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The History of Trash Capture and Stormwater Hoods and Traps

Catch basins, stormwater inlets, and other specialized structures have a long history of use as part of municipal separate storm sewer systems (MS4s) in controlling stormwater runoff. So too have the many devices used with them to aid in the removal of pollutants, such as grates, traps, hoods, and sumps.

A SNOUT® from Best Management Products is a modern example of a trap or hood. With the aid of new appurtenances based on older concepts, these simple structures are being more effectively used and maintained as a first line of defense against non-point source pollution in urbanized areas to improve stormwater quality.

Why Is Trash Capture Necessary?

In its simplest form, a stormwater inlet’s primary function is to intercept sheet flows to prevent the accumulation of stormwater in an area where flooding could impede traffic or pedestrians, cause property damage, or otherwise present a nuisance.

However, these inlets to MS4s or combined sewer systems (CSSs) are often the entry point of pollutants from diffuse sources found in stormwater runoff. As a result, pollution is often discharged untreated, directly into our surface waters.

What Is The Benefit From Using Hoods or Traps?

A primary benefit of hoods or traps is trash and floatable debris capture. A 1995 study of New York City catch basins compared the relative effectiveness for capturing trash, floatables and other gross-pollutants of structures with and without hoods.

The hooded structures captured 85 percent of the litter that entered the combined sewer inlets compared to 30 percent for the catch basins without hoods (New York City Department of Environmental Protection, 1995, cited in EPA Doc. 832-F99-008 September 1999).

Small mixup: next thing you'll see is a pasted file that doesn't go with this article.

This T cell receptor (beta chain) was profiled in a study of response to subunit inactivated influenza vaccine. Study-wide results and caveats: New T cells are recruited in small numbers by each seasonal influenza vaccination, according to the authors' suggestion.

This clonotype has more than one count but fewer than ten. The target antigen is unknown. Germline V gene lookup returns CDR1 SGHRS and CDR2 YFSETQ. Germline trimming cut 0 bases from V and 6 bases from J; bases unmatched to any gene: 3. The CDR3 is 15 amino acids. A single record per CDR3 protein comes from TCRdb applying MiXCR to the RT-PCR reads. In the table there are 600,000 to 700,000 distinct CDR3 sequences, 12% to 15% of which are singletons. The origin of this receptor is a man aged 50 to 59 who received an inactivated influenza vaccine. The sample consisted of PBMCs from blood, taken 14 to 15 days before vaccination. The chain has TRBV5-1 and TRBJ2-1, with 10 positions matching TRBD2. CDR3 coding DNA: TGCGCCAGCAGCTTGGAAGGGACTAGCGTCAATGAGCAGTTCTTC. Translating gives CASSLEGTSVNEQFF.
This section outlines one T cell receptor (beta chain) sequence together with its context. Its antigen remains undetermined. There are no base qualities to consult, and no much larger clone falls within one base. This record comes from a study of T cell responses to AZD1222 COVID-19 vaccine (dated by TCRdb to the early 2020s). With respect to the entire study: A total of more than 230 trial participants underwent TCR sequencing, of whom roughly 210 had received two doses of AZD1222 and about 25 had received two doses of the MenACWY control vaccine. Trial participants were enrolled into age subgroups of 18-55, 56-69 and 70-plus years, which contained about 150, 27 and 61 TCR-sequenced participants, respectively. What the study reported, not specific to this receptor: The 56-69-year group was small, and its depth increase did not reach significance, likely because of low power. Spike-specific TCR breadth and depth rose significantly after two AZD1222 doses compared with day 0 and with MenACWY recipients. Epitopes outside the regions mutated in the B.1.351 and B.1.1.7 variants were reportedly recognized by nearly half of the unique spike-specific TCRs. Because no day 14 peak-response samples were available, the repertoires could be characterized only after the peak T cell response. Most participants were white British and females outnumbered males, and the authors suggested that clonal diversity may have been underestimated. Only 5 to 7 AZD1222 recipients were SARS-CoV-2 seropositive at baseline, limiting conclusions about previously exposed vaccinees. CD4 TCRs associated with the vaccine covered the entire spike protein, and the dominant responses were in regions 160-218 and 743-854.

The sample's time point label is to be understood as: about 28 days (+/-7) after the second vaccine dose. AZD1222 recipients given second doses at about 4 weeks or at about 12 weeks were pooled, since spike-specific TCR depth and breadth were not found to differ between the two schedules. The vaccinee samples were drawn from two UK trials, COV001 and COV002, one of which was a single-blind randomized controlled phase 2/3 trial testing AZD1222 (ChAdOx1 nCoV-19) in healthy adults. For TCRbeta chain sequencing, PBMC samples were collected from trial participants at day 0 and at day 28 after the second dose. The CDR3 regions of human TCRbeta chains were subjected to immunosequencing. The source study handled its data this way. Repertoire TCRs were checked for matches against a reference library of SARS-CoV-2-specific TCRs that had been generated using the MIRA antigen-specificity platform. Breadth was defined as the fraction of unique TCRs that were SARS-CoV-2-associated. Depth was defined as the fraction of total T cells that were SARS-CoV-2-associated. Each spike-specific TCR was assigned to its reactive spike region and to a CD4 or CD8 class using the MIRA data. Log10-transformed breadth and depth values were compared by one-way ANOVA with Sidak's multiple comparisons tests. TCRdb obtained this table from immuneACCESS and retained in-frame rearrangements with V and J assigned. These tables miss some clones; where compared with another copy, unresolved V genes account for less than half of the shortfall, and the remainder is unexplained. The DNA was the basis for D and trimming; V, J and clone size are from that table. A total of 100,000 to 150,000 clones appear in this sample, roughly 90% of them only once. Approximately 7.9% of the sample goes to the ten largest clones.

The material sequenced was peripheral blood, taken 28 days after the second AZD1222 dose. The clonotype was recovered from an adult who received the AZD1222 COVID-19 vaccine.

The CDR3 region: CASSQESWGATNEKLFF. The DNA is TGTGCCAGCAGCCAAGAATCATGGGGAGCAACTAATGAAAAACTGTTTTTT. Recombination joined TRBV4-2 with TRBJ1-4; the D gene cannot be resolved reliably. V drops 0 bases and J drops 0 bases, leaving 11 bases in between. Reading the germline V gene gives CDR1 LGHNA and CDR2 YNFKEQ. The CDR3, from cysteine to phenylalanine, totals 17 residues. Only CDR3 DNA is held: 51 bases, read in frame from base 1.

With the benefit of hydraulic sizing and deeper insertion depth of the SNOUT hoods, studies in Myrtle Beach have shown inlet trash capture exceeding 90% is possible.
The use of deep sump structures, as part of the stormwater system along with simple components can create numerous “micro-detention” nodes throughout a stormwater conveyance and allows for moderate levels of pollutants to be captured in an economical manner.

Typically, this method requires much lower on-going maintenance needs than traditional “tray-type” catch basin inserts or baskets, and a significantly lower capital cost than most “end-of-pipe” only controls. Further, the ability of deep sump structures to intercept gross-pollutants and finer particles such as suspended solids (SS) have been well documented.
A study in New Jersey found an average SS capture rate of 32 percent over several storm events (Pitt and Field, 1998). The apparent flow dynamics which result from of a watertight, vented hood further improve the removal function of a sump structure.

The Snout: Capturing Trash & Floatables At It’s Source

Field tests of the SNOUT have shown T.S.S. reductions of over 50% and a third-party laboratory test with the SNOUT® water quality hood, at Alden Labs in Holden, MA in documented a 64% reduction in sediment at a flow of 225 gallons per minute (gpm).

The SNOUT® Stormwater Quality Control System uses vented fiberglass hoods and related components to improve water quality and control flow quantity.
Hoods for large diameter pipes and flows up to 100 cfs are available. SNOUTs are also available for both flat wall and round structures.

Several accessories can enhance the performance of this hood system including Bio-Skirts® for oil reduction, Stainless TrashScreens for Full Trash Capture, and Turbo-Plates for significant reductions in sediment.